New Digital System introduced at LAX Tom Bradley International Terminal

los-angeles-world-airportsNew Digital System introduced at LAX Tom Bradley International Terminal

  Introduced just a few years ago, Bluetooth-enabled beacon technology is rapidly being deployed by retail stores and malls to increase sales by tracking shoppers and sending tailored sales pitches to their smartphones.  But the technology applications can go far beyond location-based marketing.

Los Angeles International Airport (LAX), in partnership with Aero Port Services, Inc. (APS), Inglewood, has become the only airport in the world to apply this emerging technology for tracking and dispatching wheelchair service.  The results are improvements in response times for travelers requesting wheelchairs, and improved communications and operational efficiency.

Aero Port Services recently introduced its proprietary Wheelchair Assistance Innovative Solutions Tracking System (WAIS-Track) throughout LAX’s Tom Bradley International Terminal (TBIT) to address the growing number of wheelchair requests from the 38 foreign air carriers operating in TBIT.  In 2015, LAX received over 970,000 requests for wheelchairs across all terminals, of which 275,000 (or 28 percent) were at TBIT.  This year, LAX is experiencing record passenger levels and wheelchair requests are expected to exceed one million.  APS says it is currently receiving an average of 900 requests daily, putting it on track to surpass 325,000 requests this year.

            “We’re excited to see the implementation of WAIS-Track in the Tom Bradley International Terminal,” said Larry Rolon, Los Angeles World Airports’ Americans With Disabilities Act (ADA) Coordinator.  “Demand for wheelchair service has risen over 14 percent in the past year at TBIT, which has the highest number of wheelchair requests at LAX.  This can result in delays for passengers waiting for assistance.  WAIS-Track will be a big help in managing wheelchair locations and personnel assignments, which should help reduce wait times.”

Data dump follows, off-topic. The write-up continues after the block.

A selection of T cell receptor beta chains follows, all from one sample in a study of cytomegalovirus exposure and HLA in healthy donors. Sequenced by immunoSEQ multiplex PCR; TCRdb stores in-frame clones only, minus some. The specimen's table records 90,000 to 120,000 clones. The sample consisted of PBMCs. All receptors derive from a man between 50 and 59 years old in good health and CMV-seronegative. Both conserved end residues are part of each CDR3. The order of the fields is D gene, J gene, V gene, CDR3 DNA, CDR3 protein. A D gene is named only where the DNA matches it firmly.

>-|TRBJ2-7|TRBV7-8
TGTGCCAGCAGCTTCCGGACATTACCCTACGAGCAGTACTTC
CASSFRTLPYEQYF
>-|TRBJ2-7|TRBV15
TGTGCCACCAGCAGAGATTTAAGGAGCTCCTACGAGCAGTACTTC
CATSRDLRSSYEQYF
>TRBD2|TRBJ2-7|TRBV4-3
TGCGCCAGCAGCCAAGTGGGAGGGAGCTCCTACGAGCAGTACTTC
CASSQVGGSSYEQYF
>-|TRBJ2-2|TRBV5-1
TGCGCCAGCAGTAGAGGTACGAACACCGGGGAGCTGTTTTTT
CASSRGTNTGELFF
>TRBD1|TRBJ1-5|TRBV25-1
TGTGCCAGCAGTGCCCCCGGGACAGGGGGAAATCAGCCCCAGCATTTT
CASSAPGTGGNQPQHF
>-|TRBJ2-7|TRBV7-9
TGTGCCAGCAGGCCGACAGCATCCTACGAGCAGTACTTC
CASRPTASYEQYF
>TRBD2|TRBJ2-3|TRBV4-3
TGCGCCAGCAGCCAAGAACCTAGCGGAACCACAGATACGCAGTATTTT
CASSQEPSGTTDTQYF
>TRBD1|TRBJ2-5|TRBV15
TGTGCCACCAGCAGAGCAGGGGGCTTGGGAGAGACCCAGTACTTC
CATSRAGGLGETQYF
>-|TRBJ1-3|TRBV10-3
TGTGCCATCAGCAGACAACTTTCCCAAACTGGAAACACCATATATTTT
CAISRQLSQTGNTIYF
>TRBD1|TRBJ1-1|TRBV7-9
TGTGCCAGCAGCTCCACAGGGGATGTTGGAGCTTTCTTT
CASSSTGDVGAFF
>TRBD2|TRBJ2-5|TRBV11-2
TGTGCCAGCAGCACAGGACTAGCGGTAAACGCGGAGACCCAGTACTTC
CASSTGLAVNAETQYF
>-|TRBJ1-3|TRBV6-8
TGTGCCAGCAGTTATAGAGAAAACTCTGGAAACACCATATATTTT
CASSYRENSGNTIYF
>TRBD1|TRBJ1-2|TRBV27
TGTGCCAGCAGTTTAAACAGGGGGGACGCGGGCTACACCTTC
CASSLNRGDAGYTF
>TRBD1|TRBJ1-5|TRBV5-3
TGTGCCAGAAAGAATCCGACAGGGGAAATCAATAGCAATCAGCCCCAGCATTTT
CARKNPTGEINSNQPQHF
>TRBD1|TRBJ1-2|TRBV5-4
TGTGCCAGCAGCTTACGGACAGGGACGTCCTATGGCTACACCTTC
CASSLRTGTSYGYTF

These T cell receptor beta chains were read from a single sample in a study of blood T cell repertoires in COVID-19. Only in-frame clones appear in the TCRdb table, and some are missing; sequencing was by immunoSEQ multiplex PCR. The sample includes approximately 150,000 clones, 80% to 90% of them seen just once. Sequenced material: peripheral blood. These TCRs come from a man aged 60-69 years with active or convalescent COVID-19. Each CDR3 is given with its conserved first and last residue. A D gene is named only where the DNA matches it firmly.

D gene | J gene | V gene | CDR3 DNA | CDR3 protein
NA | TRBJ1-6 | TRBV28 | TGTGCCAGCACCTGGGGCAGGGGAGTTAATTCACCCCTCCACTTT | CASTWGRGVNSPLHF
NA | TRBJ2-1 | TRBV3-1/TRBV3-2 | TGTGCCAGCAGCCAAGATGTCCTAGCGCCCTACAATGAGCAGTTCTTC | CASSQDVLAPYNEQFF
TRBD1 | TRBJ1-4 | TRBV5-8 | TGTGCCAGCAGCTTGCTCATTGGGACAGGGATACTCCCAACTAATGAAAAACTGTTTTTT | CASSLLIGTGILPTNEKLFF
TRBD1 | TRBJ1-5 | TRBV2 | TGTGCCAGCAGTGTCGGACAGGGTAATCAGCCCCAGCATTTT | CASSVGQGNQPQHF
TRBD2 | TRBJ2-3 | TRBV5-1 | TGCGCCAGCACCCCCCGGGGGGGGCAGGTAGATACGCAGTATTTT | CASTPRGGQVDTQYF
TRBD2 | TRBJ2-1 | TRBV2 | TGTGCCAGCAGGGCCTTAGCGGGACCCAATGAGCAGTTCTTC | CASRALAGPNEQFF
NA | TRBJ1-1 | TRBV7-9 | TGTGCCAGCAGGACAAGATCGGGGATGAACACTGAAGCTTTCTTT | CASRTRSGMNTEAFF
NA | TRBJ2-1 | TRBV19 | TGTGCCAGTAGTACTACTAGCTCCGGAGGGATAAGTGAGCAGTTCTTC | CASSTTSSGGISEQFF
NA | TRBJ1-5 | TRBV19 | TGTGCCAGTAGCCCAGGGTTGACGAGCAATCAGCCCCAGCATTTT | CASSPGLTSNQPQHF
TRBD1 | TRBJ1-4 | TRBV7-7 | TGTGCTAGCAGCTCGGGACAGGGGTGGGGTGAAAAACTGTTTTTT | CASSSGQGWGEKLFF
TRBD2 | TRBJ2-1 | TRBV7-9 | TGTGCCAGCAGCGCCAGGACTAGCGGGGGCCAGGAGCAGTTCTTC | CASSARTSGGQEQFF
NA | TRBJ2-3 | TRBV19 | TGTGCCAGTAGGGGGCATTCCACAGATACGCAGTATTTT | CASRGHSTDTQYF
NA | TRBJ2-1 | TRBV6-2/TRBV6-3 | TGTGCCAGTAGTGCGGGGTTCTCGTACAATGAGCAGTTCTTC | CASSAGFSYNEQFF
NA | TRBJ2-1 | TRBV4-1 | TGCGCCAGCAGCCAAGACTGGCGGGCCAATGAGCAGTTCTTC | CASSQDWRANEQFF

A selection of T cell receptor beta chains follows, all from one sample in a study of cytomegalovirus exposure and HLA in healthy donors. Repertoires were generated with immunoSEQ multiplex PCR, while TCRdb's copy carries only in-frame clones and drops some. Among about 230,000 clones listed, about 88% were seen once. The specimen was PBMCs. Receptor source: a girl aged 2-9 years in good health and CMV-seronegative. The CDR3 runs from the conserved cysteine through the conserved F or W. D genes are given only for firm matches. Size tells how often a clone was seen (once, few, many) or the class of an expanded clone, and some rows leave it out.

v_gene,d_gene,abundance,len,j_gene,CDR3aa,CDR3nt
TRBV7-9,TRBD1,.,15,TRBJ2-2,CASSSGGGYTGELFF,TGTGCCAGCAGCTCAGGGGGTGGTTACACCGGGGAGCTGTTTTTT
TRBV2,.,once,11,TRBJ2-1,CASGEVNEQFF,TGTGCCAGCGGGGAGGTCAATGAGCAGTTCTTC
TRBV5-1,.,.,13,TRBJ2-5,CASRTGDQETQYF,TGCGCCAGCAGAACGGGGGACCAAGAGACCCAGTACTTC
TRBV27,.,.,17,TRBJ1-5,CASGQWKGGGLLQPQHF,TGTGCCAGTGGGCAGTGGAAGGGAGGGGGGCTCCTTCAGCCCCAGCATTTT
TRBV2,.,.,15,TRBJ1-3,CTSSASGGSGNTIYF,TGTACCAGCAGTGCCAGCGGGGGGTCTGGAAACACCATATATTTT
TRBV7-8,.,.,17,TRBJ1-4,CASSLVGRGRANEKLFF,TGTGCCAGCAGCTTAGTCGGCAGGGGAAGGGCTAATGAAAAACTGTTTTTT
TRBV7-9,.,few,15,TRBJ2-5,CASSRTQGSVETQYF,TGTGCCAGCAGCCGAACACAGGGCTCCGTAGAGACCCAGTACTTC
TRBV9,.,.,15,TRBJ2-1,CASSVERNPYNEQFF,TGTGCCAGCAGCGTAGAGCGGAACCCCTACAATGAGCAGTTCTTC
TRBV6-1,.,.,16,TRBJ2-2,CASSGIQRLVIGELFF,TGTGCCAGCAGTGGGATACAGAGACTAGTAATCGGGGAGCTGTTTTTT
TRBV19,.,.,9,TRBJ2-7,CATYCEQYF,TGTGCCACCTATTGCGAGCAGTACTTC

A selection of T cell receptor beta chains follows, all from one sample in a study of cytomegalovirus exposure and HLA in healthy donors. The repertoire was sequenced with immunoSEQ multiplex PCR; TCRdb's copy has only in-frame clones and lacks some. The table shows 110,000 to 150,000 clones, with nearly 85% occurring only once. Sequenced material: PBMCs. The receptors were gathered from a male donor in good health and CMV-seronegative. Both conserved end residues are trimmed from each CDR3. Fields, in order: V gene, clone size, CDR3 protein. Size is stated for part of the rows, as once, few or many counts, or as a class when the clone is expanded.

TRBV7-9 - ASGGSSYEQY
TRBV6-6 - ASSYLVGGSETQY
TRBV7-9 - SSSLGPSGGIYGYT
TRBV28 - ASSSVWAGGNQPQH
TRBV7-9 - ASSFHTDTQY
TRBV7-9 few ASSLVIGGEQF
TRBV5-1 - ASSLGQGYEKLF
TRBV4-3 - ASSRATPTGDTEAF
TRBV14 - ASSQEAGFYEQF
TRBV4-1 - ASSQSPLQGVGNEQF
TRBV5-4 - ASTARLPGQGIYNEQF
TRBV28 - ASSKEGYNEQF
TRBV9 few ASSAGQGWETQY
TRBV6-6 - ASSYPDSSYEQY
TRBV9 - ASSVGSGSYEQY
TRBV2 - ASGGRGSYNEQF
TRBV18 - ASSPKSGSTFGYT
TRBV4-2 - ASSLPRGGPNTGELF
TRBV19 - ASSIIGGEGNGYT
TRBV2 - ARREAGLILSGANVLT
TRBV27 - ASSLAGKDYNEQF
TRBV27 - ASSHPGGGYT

“We realized there was a need for technology that could efficiently keep up with the growing service demands of high-volume airports,” said APS Chief Marketing Director Walter Vergara. “Providing exceptional wheelchair service at TBIT relies on accurate benchmarking of our performance. With WAIS-Track, we’re introducing a way to ensure accuracy and efficiency while addressing high volume and reducing passenger waiting times.  APS is proud to introduce and implement WAIS-Track at LAX.”

WAIS-Track uses Bluetooth-enabled beacons deployed throughout TBIT that provide way-finding information to APS’ proprietary smartphone app.  As wheelchair assistants ferry travelers throughout the terminal, their location data is read by a beacon and transmitted through a cellular network to APS’ computer servers, allowing real-time location tracking.  This connection eliminates the previous walkie-talkie and cellphone calls by dispatchers asking wheelchair assistants for their locations, their availability for another assignment, and how far they are from the central dispatch location to receive a new assignment.  New assignments can be transmitted to available wheelchair assistants located nearest to the requesting airline staffer.